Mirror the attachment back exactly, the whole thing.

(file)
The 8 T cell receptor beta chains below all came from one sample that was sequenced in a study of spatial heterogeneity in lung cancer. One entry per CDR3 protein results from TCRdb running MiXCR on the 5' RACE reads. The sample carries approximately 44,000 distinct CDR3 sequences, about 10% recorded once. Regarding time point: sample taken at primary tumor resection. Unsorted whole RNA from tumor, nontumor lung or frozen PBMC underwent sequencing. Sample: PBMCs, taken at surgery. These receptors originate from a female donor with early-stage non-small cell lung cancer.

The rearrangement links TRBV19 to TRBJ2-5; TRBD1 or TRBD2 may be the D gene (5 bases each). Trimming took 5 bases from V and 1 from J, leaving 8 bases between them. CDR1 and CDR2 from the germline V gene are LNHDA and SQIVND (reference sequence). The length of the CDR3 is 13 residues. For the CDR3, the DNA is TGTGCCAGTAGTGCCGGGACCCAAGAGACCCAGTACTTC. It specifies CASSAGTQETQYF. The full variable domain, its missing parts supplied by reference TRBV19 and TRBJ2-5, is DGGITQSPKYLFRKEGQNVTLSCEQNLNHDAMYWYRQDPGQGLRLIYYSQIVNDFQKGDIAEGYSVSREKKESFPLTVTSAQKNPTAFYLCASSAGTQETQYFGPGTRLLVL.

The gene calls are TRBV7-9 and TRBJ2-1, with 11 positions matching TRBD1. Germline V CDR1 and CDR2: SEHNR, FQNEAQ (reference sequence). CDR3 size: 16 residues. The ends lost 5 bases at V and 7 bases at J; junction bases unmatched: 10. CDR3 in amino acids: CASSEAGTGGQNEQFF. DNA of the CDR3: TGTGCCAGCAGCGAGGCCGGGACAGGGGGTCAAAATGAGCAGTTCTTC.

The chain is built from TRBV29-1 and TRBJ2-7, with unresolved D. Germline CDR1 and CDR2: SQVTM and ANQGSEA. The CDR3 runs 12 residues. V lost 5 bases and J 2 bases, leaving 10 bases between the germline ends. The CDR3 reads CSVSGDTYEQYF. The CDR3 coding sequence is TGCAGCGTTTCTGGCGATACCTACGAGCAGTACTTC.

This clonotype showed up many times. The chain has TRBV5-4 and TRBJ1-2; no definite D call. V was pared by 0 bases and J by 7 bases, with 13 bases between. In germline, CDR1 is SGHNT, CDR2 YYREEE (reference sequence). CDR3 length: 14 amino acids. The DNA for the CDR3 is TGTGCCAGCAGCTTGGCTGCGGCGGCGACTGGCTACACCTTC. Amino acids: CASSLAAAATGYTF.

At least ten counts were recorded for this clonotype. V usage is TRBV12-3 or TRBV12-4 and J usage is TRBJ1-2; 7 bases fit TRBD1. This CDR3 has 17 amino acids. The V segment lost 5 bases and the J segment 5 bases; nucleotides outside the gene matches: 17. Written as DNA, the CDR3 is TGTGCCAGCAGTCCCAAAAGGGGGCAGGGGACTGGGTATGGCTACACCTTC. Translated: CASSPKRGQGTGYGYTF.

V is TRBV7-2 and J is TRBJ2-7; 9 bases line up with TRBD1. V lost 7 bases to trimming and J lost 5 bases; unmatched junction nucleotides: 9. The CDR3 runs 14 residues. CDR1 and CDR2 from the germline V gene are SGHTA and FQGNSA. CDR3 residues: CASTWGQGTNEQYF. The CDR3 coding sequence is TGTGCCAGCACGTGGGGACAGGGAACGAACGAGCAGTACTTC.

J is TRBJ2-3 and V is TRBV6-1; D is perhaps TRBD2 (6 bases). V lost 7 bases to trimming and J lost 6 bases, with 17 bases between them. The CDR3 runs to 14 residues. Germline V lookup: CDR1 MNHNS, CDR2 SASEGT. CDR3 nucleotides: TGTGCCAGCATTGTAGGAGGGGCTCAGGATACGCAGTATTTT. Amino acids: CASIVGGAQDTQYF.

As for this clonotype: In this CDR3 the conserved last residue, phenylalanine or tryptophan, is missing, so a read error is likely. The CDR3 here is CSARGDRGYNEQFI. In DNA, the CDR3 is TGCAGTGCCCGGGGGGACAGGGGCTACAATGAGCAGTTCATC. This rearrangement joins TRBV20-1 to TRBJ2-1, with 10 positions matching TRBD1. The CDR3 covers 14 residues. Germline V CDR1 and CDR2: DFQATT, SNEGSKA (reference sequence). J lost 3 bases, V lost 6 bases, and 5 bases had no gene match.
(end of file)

The 8 T cell receptor beta chains below all came from one sample that was sequenced in a study of spatial heterogeneity in lung cancer. One entry per CDR3 protein results from TCRdb running MiXCR on the 5' RACE reads. The sample carries approximately 44,000 distinct CDR3 sequences, about 10% recorded once. Regarding time point: sample taken at primary tumor resection. Unsorted whole RNA from tumor, nontumor lung or frozen PBMC underwent sequencing. Sample: PBMCs, taken at surgery. These receptors originate from a female donor with early-stage non-small cell lung cancer.

The rearrangement links TRBV19 to TRBJ2-5; TRBD1 or TRBD2 may be the D gene (5 bases each). Trimming took 5 bases from V and 1 from J, leaving 8 bases between them. CDR1 and CDR2 from the germline V gene are LNHDA and SQIVND (reference sequence). The length of the CDR3 is 13 residues. For the CDR3, the DNA is TGTGCCAGTAGTGCCGGGACCCAAGAGACCCAGTACTTC. It specifies CASSAGTQETQYF. The full variable domain, its missing parts supplied by reference TRBV19 and TRBJ2-5, is DGGITQSPKYLFRKEGQNVTLSCEQNLNHDAMYWYRQDPGQGLRLIYYSQIVNDFQKGDIAEGYSVSREKKESFPLTVTSAQKNPTAFYLCASSAGTQETQYFGPGTRLLVL.

The gene calls are TRBV7-9 and TRBJ2-1, with 11 positions matching TRBD1. Germline V CDR1 and CDR2: SEHNR, FQNEAQ (reference sequence). CDR3 size: 16 residues. The ends lost 5 bases at V and 7 bases at J; junction bases unmatched: 10. CDR3 in amino acids: CASSEAGTGGQNEQFF. DNA of the CDR3: TGTGCCAGCAGCGAGGCCGGGACAGGGGGTCAAAATGAGCAGTTCTTC.

The chain is built from TRBV29-1 and TRBJ2-7, with unresolved D. Germline CDR1 and CDR2: SQVTM and ANQGSEA. The CDR3 runs 12 residues. V lost 5 bases and J 2 bases, leaving 10 bases between the germline ends. The CDR3 reads CSVSGDTYEQYF. The CDR3 coding sequence is TGCAGCGTTTCTGGCGATACCTACGAGCAGTACTTC.

This clonotype showed up many times. The chain has TRBV5-4 and TRBJ1-2; no definite D call. V was pared by 0 bases and J by 7 bases, with 13 bases between. In germline, CDR1 is SGHNT, CDR2 YYREEE (reference sequence). CDR3 length: 14 amino acids. The DNA for the CDR3 is TGTGCCAGCAGCTTGGCTGCGGCGGCGACTGGCTACACCTTC. Amino acids: CASSLAAAATGYTF.

At least ten counts were recorded for this clonotype. V usage is TRBV12-3 or TRBV12-4 and J usage is TRBJ1-2; 7 bases fit TRBD1. This CDR3 has 17 amino acids. The V segment lost 5 bases and the J segment 5 bases; nucleotides outside the gene matches: 17. Written as DNA, the CDR3 is TGTGCCAGCAGTCCCAAAAGGGGGCAGGGGACTGGGTATGGCTACACCTTC. Translated: CASSPKRGQGTGYGYTF.

V is TRBV7-2 and J is TRBJ2-7; 9 bases line up with TRBD1. V lost 7 bases to trimming and J lost 5 bases; unmatched junction nucleotides: 9. The CDR3 runs 14 residues. CDR1 and CDR2 from the germline V gene are SGHTA and FQGNSA. CDR3 residues: CASTWGQGTNEQYF. The CDR3 coding sequence is TGTGCCAGCACGTGGGGACAGGGAACGAACGAGCAGTACTTC.

J is TRBJ2-3 and V is TRBV6-1; D is perhaps TRBD2 (6 bases). V lost 7 bases to trimming and J lost 6 bases, with 17 bases between them. The CDR3 runs to 14 residues. Germline V lookup: CDR1 MNHNS, CDR2 SASEGT. CDR3 nucleotides: TGTGCCAGCATTGTAGGAGGGGCTCAGGATACGCAGTATTTT. Amino acids: CASIVGGAQDTQYF.

As for this clonotype: In this CDR3 the conserved last residue, phenylalanine or tryptophan, is missing, so a read error is likely. The CDR3 here is CSARGDRGYNEQFI. In DNA, the CDR3 is TGCAGTGCCCGGGGGGACAGGGGCTACAATGAGCAGTTCATC. This rearrangement joins TRBV20-1 to TRBJ2-1, with 10 positions matching TRBD1. The CDR3 covers 14 residues. Germline V CDR1 and CDR2: DFQATT, SNEGSKA (reference sequence). J lost 3 bases, V lost 6 bases, and 5 bases had no gene match.